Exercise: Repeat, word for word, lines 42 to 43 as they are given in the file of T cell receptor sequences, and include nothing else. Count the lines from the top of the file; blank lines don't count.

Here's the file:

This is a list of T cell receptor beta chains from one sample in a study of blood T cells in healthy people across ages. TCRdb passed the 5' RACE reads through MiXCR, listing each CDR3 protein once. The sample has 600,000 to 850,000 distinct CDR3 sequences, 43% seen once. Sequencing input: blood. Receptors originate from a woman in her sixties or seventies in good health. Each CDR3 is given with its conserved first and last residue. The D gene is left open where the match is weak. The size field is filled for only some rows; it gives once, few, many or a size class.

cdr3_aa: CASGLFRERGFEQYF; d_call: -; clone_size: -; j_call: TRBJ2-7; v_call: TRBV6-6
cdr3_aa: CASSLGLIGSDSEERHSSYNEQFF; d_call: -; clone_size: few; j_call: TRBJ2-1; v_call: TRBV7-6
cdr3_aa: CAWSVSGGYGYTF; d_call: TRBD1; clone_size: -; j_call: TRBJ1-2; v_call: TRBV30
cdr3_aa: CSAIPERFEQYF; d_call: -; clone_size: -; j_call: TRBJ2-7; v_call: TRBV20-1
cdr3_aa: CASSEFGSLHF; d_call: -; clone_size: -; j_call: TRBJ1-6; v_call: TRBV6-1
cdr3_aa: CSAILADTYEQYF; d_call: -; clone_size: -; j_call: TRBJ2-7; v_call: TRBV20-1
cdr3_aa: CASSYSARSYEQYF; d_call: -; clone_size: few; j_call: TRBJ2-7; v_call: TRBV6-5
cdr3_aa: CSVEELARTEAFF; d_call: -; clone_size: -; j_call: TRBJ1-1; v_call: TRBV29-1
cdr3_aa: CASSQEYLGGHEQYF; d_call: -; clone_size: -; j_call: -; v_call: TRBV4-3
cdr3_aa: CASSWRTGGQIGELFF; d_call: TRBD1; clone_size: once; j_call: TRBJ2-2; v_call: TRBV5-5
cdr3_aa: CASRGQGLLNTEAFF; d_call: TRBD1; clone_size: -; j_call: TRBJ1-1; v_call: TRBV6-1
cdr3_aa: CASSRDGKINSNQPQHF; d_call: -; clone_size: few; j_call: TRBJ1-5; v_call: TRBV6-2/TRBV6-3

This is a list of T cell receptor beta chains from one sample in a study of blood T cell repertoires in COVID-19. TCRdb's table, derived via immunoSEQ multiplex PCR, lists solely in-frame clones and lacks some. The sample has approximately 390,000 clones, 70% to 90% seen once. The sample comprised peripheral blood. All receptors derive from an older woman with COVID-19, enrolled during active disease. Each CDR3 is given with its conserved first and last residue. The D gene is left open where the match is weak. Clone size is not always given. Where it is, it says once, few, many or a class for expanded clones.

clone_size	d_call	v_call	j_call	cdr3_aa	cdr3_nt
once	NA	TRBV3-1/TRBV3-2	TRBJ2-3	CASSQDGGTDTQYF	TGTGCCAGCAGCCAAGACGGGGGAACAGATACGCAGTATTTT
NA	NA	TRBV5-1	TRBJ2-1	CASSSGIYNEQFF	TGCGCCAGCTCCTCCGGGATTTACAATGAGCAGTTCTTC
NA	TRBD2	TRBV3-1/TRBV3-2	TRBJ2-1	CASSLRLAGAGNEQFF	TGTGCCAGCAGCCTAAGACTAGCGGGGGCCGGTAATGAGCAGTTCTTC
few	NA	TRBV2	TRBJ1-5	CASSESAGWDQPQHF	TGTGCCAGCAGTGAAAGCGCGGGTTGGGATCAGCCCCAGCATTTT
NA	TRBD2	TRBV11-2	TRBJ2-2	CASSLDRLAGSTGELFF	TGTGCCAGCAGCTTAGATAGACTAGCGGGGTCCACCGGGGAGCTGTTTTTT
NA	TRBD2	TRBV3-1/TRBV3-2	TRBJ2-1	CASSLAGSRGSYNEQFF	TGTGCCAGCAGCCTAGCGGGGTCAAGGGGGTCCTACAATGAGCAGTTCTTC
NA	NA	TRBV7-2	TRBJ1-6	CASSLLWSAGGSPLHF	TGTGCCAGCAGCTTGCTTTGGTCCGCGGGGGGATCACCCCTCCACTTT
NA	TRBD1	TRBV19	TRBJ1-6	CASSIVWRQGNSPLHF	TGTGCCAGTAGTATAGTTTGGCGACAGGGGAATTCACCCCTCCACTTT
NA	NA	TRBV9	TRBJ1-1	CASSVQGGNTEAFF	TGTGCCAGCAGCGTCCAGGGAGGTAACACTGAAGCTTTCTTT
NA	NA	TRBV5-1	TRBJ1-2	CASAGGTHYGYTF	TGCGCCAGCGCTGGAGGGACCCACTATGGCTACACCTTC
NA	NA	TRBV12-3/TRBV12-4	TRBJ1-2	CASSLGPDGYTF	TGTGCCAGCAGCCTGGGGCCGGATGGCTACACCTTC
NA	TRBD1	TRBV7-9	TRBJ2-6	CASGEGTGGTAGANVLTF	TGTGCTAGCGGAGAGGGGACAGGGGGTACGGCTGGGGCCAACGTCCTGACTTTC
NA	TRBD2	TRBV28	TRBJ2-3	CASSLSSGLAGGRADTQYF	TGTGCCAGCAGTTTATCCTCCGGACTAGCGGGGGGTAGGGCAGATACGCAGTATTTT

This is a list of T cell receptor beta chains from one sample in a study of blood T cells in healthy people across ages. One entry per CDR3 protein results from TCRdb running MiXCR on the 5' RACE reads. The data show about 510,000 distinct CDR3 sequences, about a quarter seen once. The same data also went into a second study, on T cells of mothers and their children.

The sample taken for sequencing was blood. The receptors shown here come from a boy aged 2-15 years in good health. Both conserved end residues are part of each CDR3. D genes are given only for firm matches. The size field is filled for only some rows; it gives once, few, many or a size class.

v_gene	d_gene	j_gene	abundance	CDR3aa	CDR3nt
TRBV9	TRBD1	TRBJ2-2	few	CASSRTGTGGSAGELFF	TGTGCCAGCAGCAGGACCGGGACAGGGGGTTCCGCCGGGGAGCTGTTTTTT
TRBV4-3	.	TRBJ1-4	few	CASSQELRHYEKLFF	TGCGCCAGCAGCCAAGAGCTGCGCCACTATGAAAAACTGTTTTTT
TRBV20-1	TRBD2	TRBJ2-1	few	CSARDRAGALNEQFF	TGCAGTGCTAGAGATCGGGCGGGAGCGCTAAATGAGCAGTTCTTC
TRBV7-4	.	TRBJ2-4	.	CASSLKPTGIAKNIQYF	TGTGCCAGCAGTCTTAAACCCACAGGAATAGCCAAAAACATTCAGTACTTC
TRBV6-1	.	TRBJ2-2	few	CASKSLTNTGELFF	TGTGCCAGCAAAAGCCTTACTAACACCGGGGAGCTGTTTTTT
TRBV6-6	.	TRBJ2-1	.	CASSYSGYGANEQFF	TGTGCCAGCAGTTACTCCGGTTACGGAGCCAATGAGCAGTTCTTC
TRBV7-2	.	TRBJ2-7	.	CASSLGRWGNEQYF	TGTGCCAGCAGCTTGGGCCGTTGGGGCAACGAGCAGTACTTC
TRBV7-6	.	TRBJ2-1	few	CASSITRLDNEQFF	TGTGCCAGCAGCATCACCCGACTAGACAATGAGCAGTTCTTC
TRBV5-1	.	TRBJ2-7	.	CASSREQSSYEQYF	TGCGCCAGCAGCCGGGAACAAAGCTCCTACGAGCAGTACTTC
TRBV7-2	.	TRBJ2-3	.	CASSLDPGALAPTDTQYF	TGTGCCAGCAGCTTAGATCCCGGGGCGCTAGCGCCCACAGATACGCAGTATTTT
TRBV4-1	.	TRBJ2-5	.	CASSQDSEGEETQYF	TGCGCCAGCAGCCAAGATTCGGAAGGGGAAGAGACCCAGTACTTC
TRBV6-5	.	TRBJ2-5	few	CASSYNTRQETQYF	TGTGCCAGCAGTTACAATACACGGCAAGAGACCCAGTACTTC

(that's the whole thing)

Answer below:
TRBV4-1	.	TRBJ2-5	.	CASSQDSEGEETQYF	TGCGCCAGCAGCCAAGATTCGGAAGGGGAAGAGACCCAGTACTTC
TRBV6-5	.	TRBJ2-5	few	CASSYNTRQETQYF	TGTGCCAGCAGTTACAATACACGGCAAGAGACCCAGTACTTC